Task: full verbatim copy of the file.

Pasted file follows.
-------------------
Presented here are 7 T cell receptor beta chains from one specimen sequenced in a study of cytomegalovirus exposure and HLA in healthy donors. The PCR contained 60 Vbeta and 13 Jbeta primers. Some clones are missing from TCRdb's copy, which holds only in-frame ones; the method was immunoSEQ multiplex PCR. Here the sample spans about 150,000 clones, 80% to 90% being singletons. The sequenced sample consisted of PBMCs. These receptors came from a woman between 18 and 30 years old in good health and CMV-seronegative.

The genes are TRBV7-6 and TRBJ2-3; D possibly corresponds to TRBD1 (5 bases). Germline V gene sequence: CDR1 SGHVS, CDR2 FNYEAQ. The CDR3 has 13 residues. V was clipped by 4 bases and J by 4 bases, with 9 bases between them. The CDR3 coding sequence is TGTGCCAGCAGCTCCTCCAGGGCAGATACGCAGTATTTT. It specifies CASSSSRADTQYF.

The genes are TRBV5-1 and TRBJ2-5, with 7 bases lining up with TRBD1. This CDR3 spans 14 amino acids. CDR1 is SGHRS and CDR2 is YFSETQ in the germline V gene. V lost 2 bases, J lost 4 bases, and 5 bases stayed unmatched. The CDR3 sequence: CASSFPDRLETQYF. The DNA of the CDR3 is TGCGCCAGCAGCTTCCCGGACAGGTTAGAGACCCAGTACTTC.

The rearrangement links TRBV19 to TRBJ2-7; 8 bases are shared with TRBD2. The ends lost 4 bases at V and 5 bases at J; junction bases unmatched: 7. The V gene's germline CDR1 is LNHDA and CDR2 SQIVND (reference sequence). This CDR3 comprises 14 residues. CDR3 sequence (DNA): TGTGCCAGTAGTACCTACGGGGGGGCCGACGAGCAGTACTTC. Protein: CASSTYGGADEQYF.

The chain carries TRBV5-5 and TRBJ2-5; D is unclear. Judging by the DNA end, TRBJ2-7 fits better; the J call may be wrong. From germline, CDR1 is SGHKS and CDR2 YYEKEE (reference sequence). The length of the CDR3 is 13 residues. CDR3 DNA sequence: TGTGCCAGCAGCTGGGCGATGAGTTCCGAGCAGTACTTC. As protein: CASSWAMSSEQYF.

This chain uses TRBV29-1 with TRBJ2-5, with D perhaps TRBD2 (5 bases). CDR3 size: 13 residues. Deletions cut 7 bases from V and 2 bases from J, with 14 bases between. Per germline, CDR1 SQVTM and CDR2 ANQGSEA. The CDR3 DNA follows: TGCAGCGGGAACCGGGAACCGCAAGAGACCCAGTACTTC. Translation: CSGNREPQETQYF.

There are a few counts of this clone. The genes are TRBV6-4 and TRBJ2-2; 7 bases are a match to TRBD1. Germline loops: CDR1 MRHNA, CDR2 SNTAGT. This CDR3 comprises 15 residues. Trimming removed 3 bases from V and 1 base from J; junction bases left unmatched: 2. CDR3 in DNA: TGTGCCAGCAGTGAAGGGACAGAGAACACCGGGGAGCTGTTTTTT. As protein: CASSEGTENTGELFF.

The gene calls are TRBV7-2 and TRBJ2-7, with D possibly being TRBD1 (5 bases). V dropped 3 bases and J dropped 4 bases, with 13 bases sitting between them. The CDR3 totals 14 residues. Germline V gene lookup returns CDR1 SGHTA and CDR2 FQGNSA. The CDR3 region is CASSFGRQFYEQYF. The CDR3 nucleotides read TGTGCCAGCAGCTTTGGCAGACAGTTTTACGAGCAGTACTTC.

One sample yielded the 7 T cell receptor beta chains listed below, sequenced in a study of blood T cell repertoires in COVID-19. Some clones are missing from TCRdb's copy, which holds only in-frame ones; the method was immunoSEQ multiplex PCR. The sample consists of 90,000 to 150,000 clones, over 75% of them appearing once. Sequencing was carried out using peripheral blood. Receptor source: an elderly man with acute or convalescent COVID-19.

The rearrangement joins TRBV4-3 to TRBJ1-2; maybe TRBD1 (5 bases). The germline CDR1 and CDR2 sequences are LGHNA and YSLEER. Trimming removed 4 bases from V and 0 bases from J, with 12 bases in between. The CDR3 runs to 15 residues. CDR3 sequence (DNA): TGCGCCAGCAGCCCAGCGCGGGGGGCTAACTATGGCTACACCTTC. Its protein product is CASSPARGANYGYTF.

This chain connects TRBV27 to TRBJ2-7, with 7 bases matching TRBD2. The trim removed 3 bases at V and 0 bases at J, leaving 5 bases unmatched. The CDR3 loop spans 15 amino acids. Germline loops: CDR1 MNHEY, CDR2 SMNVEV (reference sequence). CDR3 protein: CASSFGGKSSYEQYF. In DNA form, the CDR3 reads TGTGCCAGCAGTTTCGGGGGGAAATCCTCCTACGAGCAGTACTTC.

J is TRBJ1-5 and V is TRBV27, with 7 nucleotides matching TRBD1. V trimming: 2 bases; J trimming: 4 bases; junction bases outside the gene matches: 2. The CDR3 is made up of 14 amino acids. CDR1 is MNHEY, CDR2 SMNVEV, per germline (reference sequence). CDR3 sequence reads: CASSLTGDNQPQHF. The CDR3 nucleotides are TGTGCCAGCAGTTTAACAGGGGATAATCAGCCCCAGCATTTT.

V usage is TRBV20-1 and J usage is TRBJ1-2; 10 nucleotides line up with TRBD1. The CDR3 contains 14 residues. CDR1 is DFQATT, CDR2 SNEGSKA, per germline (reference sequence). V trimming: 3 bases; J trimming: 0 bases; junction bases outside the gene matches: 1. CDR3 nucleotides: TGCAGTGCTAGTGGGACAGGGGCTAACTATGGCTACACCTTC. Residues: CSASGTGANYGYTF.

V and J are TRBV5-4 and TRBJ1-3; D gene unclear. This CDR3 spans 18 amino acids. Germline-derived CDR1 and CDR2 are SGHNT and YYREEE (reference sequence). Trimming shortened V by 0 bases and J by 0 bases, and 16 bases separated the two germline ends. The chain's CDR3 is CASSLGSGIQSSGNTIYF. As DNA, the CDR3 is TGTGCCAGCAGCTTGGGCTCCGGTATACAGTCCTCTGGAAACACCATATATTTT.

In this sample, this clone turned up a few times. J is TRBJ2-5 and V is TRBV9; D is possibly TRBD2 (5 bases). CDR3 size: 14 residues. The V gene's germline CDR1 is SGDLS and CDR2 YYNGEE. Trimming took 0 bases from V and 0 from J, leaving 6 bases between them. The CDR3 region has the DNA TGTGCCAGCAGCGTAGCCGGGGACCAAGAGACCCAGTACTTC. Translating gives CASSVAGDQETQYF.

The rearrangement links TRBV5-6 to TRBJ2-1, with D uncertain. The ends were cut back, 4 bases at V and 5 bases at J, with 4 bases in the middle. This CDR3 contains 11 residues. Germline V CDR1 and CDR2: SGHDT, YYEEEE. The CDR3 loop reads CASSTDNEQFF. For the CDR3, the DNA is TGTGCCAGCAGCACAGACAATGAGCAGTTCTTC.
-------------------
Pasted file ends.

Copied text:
Presented here are 7 T cell receptor beta chains from one specimen sequenced in a study of cytomegalovirus exposure and HLA in healthy donors. The PCR contained 60 Vbeta and 13 Jbeta primers. Some clones are missing from TCRdb's copy, which holds only in-frame ones; the method was immunoSEQ multiplex PCR. Here the sample spans about 150,000 clones, 80% to 90% being singletons. The sequenced sample consisted of PBMCs. These receptors came from a woman between 18 and 30 years old in good health and CMV-seronegative.

The genes are TRBV7-6 and TRBJ2-3; D possibly corresponds to TRBD1 (5 bases). Germline V gene sequence: CDR1 SGHVS, CDR2 FNYEAQ. The CDR3 has 13 residues. V was clipped by 4 bases and J by 4 bases, with 9 bases between them. The CDR3 coding sequence is TGTGCCAGCAGCTCCTCCAGGGCAGATACGCAGTATTTT. It specifies CASSSSRADTQYF.

The genes are TRBV5-1 and TRBJ2-5, with 7 bases lining up with TRBD1. This CDR3 spans 14 amino acids. CDR1 is SGHRS and CDR2 is YFSETQ in the germline V gene. V lost 2 bases, J lost 4 bases, and 5 bases stayed unmatched. The CDR3 sequence: CASSFPDRLETQYF. The DNA of the CDR3 is TGCGCCAGCAGCTTCCCGGACAGGTTAGAGACCCAGTACTTC.

The rearrangement links TRBV19 to TRBJ2-7; 8 bases are shared with TRBD2. The ends lost 4 bases at V and 5 bases at J; junction bases unmatched: 7. The V gene's germline CDR1 is LNHDA and CDR2 SQIVND (reference sequence). This CDR3 comprises 14 residues. CDR3 sequence (DNA): TGTGCCAGTAGTACCTACGGGGGGGCCGACGAGCAGTACTTC. Protein: CASSTYGGADEQYF.

The chain carries TRBV5-5 and TRBJ2-5; D is unclear. Judging by the DNA end, TRBJ2-7 fits better; the J call may be wrong. From germline, CDR1 is SGHKS and CDR2 YYEKEE (reference sequence). The length of the CDR3 is 13 residues. CDR3 DNA sequence: TGTGCCAGCAGCTGGGCGATGAGTTCCGAGCAGTACTTC. As protein: CASSWAMSSEQYF.

This chain uses TRBV29-1 with TRBJ2-5, with D perhaps TRBD2 (5 bases). CDR3 size: 13 residues. Deletions cut 7 bases from V and 2 bases from J, with 14 bases between. Per germline, CDR1 SQVTM and CDR2 ANQGSEA. The CDR3 DNA follows: TGCAGCGGGAACCGGGAACCGCAAGAGACCCAGTACTTC. Translation: CSGNREPQETQYF.

There are a few counts of this clone. The genes are TRBV6-4 and TRBJ2-2; 7 bases are a match to TRBD1. Germline loops: CDR1 MRHNA, CDR2 SNTAGT. This CDR3 comprises 15 residues. Trimming removed 3 bases from V and 1 base from J; junction bases left unmatched: 2. CDR3 in DNA: TGTGCCAGCAGTGAAGGGACAGAGAACACCGGGGAGCTGTTTTTT. As protein: CASSEGTENTGELFF.

The gene calls are TRBV7-2 and TRBJ2-7, with D possibly being TRBD1 (5 bases). V dropped 3 bases and J dropped 4 bases, with 13 bases sitting between them. The CDR3 totals 14 residues. Germline V gene lookup returns CDR1 SGHTA and CDR2 FQGNSA. The CDR3 region is CASSFGRQFYEQYF. The CDR3 nucleotides read TGTGCCAGCAGCTTTGGCAGACAGTTTTACGAGCAGTACTTC.

One sample yielded the 7 T cell receptor beta chains listed below, sequenced in a study of blood T cell repertoires in COVID-19. Some clones are missing from TCRdb's copy, which holds only in-frame ones; the method was immunoSEQ multiplex PCR. The sample consists of 90,000 to 150,000 clones, over 75% of them appearing once. Sequencing was carried out using peripheral blood. Receptor source: an elderly man with acute or convalescent COVID-19.

The rearrangement joins TRBV4-3 to TRBJ1-2; maybe TRBD1 (5 bases). The germline CDR1 and CDR2 sequences are LGHNA and YSLEER. Trimming removed 4 bases from V and 0 bases from J, with 12 bases in between. The CDR3 runs to 15 residues. CDR3 sequence (DNA): TGCGCCAGCAGCCCAGCGCGGGGGGCTAACTATGGCTACACCTTC. Its protein product is CASSPARGANYGYTF.

This chain connects TRBV27 to TRBJ2-7, with 7 bases matching TRBD2. The trim removed 3 bases at V and 0 bases at J, leaving 5 bases unmatched. The CDR3 loop spans 15 amino acids. Germline loops: CDR1 MNHEY, CDR2 SMNVEV (reference sequence). CDR3 protein: CASSFGGKSSYEQYF. In DNA form, the CDR3 reads TGTGCCAGCAGTTTCGGGGGGAAATCCTCCTACGAGCAGTACTTC.

J is TRBJ1-5 and V is TRBV27, with 7 nucleotides matching TRBD1. V trimming: 2 bases; J trimming: 4 bases; junction bases outside the gene matches: 2. The CDR3 is made up of 14 amino acids. CDR1 is MNHEY, CDR2 SMNVEV, per germline (reference sequence). CDR3 sequence reads: CASSLTGDNQPQHF. The CDR3 nucleotides are TGTGCCAGCAGTTTAACAGGGGATAATCAGCCCCAGCATTTT.

V usage is TRBV20-1 and J usage is TRBJ1-2; 10 nucleotides line up with TRBD1. The CDR3 contains 14 residues. CDR1 is DFQATT, CDR2 SNEGSKA, per germline (reference sequence). V trimming: 3 bases; J trimming: 0 bases; junction bases outside the gene matches: 1. CDR3 nucleotides: TGCAGTGCTAGTGGGACAGGGGCTAACTATGGCTACACCTTC. Residues: CSASGTGANYGYTF.

V and J are TRBV5-4 and TRBJ1-3; D gene unclear. This CDR3 spans 18 amino acids. Germline-derived CDR1 and CDR2 are SGHNT and YYREEE (reference sequence). Trimming shortened V by 0 bases and J by 0 bases, and 16 bases separated the two germline ends. The chain's CDR3 is CASSLGSGIQSSGNTIYF. As DNA, the CDR3 is TGTGCCAGCAGCTTGGGCTCCGGTATACAGTCCTCTGGAAACACCATATATTTT.

In this sample, this clone turned up a few times. J is TRBJ2-5 and V is TRBV9; D is possibly TRBD2 (5 bases). CDR3 size: 14 residues. The V gene's germline CDR1 is SGDLS and CDR2 YYNGEE. Trimming took 0 bases from V and 0 from J, leaving 6 bases between them. The CDR3 region has the DNA TGTGCCAGCAGCGTAGCCGGGGACCAAGAGACCCAGTACTTC. Translating gives CASSVAGDQETQYF.

The rearrangement links TRBV5-6 to TRBJ2-1, with D uncertain. The ends were cut back, 4 bases at V and 5 bases at J, with 4 bases in the middle. This CDR3 contains 11 residues. Germline V CDR1 and CDR2: SGHDT, YYEEEE. The CDR3 loop reads CASSTDNEQFF. For the CDR3, the DNA is TGTGCCAGCAGCACAGACAATGAGCAGTTCTTC.